Good evening. This is your Russia-Ukraine War Briefing, a weeknight guide to the latest news and analysis about the conflict.
A stalled Russian convoy northwest of Kyiv has pulled off the road into nearby woods to avoid being attacked by Ukrainian forces, according to a senior Pentagon official.
Despite the convoy’s setbacks, Russian forces continued to bear down on Kyiv, with one column about nine miles from the city center, and another between 12 and 19 miles away.
The U.S., the E.U. and other allies will strip Russia of normal trade relations and take other steps to expand sanctions, President Biden said.
These maps show Russian troop movements and Ukrainian lines of resistance.
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Russia’s widening war
Missiles hit well behind Ukrainian lines today, striking three cities that until now had not sustained major attacks. The assault on Dnipro, in central Ukraine, and on Lutsk and Ivano-Frankivsk, in the west, suggested that Russia was widening its attacks on cities as the invasion entered its third week.
The primary target for Russia remains the capital, Kyiv. Satellite imagery of a miles-long convoy north of the city indicates that Russia is repositioning its forces for a renewed assault there. Images from multiple satellites also showed family homes burning today in the town of Moshchun, about five miles north of Kyiv.
Despite setbacks in the invasion’s first two weeks, Russian forces are still capable of encircling Kyiv in one to two weeks, a U.S. official said, though the battle for the Ukrainian capital could take a month or more.
Russian forces continued to pummel Mariupol in the south. Ukrainian officials said the death toll in that city had reached 1,552, but an adviser to the city’s mayor warned that constant bombing had made it impossible to count the dead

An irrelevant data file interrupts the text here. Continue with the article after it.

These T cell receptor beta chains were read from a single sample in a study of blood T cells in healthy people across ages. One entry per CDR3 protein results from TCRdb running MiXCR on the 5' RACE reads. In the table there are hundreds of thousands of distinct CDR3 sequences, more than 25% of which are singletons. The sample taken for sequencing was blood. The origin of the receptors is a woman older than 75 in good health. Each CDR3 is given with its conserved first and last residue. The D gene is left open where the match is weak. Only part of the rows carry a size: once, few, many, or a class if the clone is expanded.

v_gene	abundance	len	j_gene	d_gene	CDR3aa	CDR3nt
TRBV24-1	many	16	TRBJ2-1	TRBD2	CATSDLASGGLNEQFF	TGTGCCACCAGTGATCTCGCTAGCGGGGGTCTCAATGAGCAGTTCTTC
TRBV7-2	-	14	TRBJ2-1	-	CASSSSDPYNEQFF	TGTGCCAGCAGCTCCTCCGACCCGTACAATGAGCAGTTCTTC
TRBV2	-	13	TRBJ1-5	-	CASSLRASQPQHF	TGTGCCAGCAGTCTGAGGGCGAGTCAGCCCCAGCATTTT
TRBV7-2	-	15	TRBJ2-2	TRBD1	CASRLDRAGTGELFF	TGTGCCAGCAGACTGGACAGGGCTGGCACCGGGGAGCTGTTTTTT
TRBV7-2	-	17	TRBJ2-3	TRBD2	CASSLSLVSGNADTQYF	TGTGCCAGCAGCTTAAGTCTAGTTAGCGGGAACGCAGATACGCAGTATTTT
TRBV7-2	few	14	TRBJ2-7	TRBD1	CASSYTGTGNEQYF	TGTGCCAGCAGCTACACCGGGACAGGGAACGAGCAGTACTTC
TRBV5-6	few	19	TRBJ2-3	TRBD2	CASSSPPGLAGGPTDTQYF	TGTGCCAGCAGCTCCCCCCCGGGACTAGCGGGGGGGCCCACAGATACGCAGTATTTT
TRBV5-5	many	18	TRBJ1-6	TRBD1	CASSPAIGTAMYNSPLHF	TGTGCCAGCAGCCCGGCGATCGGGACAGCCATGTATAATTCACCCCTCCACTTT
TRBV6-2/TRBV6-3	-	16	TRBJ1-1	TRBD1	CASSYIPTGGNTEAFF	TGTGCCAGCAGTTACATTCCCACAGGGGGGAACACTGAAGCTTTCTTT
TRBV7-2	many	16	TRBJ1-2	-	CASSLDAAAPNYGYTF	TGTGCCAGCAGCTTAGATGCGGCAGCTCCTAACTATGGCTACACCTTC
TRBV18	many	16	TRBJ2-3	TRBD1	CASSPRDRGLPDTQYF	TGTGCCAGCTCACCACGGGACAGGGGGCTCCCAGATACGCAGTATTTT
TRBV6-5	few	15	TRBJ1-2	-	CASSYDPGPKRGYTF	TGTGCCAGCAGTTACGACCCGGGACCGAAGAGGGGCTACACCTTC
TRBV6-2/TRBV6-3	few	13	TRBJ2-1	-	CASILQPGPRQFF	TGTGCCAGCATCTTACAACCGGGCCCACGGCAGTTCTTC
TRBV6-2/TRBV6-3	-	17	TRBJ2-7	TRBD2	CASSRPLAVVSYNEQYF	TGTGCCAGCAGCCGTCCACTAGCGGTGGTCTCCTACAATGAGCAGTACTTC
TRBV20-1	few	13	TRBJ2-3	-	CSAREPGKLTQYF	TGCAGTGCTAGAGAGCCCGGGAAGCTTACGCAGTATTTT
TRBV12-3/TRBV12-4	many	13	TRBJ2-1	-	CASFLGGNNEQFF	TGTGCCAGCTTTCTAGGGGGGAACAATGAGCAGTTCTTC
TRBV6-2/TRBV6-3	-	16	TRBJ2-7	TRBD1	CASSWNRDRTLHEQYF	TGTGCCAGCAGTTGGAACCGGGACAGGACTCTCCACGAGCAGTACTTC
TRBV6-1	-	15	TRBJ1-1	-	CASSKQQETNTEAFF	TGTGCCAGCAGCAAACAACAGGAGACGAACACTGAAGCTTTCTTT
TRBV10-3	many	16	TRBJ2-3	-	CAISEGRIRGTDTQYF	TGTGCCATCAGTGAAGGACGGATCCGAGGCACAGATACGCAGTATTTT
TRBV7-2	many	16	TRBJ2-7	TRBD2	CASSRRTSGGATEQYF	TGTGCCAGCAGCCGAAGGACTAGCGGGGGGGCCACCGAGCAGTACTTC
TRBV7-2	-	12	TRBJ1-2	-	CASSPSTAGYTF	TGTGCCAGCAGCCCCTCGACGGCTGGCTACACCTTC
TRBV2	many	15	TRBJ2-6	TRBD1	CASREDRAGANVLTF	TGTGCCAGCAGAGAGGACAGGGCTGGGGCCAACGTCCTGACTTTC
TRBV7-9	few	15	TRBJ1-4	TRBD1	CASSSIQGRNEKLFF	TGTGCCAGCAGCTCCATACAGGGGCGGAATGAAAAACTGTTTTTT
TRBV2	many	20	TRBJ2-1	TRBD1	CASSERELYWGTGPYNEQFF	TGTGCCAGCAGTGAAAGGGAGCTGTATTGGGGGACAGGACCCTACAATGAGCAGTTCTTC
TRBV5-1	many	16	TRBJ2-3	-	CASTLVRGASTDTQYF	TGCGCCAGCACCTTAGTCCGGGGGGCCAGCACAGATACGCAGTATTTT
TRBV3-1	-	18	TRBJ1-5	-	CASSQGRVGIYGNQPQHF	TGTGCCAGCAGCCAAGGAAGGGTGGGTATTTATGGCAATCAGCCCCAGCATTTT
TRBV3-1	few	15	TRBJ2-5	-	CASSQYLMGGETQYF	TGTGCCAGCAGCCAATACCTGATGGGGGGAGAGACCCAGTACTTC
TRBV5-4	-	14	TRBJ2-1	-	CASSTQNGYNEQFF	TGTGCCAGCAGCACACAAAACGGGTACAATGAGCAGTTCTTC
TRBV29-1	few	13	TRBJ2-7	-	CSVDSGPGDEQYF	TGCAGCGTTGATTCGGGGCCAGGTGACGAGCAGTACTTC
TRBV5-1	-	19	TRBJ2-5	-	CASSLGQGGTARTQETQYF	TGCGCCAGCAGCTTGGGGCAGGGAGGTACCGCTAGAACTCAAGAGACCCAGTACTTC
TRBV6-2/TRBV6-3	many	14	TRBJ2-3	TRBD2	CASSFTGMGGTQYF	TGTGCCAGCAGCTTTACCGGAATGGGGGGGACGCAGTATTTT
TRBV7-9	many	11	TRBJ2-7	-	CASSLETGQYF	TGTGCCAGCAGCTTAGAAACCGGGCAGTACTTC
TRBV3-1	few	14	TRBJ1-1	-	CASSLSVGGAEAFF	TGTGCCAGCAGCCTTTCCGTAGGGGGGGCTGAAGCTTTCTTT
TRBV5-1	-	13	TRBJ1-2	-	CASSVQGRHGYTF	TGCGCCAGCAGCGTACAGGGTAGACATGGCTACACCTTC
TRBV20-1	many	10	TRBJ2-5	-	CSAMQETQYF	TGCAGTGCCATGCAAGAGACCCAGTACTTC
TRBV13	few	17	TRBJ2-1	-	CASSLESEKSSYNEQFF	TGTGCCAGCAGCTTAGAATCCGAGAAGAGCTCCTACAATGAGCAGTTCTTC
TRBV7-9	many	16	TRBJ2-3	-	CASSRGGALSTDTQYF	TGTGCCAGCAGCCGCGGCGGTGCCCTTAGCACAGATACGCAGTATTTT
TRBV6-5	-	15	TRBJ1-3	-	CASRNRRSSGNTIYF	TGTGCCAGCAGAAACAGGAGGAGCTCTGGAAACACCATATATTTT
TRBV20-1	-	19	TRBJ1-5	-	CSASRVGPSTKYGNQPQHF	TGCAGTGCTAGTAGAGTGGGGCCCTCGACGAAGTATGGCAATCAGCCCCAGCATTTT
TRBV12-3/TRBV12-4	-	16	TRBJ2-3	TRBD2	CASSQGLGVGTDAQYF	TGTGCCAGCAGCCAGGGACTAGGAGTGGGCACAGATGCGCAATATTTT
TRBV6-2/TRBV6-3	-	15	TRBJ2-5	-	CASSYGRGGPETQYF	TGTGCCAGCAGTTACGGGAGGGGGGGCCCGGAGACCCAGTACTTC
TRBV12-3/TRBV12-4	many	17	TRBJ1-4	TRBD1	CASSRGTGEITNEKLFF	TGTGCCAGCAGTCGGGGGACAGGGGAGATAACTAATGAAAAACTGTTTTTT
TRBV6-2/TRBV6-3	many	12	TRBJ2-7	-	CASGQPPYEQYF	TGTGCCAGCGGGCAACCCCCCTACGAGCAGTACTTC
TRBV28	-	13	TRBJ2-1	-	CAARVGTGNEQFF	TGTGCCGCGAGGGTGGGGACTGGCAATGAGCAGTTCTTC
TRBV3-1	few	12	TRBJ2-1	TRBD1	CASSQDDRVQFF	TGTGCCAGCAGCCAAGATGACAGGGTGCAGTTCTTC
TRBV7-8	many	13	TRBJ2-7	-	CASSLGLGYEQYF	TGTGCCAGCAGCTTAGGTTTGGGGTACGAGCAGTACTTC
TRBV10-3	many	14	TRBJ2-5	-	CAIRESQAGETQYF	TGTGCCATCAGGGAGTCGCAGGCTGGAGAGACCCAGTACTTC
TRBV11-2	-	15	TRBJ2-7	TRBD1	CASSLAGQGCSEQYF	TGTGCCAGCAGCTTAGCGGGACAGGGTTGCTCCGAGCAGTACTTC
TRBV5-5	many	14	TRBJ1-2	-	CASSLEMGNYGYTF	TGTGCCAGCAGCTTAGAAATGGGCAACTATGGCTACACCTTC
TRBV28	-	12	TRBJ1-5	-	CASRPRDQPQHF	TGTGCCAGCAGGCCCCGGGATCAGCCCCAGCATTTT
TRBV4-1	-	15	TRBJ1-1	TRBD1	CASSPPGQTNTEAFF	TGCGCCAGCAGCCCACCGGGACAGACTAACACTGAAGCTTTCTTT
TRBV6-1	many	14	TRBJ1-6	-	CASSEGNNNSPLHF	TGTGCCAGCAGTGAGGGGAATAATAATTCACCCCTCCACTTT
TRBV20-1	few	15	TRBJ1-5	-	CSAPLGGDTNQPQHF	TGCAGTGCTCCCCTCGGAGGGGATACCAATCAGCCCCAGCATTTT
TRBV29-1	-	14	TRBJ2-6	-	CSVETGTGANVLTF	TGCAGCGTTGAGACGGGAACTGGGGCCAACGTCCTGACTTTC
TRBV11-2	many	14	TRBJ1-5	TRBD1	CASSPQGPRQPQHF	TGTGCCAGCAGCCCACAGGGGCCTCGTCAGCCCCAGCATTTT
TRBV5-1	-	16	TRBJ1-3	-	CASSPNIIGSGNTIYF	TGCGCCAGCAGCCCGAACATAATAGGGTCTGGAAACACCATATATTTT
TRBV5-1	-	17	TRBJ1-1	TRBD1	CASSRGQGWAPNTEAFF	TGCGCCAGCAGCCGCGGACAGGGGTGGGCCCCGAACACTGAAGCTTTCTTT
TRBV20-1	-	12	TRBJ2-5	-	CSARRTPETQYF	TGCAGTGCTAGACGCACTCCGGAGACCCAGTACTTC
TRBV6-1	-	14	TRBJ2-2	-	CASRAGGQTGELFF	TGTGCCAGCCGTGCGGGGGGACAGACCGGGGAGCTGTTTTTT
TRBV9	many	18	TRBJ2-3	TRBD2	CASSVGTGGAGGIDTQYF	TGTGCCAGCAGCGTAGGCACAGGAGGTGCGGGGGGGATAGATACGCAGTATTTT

In the southern port of Mykolaiv, Russian forces hit a cafe, a home and the parking lot of a large shopping center, according to the regional governor.
As Russia has shifted toward widespread shelling and bombing of civilian neighborhoods, scores of historic buildings, artworks and public squares are being reduced to rubble.
Ukraine’s drones punch above their weight
Pentagon officials are puzzled by Russia’s failure to dominate the skies over Ukraine. Moscow has sophisticated missile defenses and air power on Ukraine’s borders, but it has not been using them effectively to support its ground forces or take out Ukraine’s air forces, U.S. officials and analysts said.
Ukraine’s persistence has allowed it to use its small fleet of Turkish-made drones to devastating effect, carrying out several attacks on the huge Russian military convoys making their way toward Kyiv.
The Bayraktar TB2 drones are assembled in Turkey with electronics made in the U.S. and Canada. They are slow, low-flying and completely defenseless. Still, they have earned a reputation for punching above their weight.
Russia-Ukraine War: Key Things to Know
On the ground. Russian forces, battered by the local resistance, have stepped up their bombardment across Ukraine, targeting locations far from the front lines. Satellite imagery of a convoy north of Kyiv suggests that Russia is repositioning its forces for a renewed assault there.
At the start of the war, Ukraine had between five and 20 TB2s in service. Russia claims to have shot down several of them, and it is unclear how many are left. But video footage is still popping up to show the drones destroying Russian military hardware.
Ukrainians are now singing songs about the Bayraktar, and have even named a lemur, born last week at the Kyiv Zoo, after the drone.
Experts say Russia could still establish the air superiority that it fumbled at the start. In that case, the drones — which have no self-defense systems, cruise at only about 80 miles an hour and are easily spotted by radar — would be sitting ducks.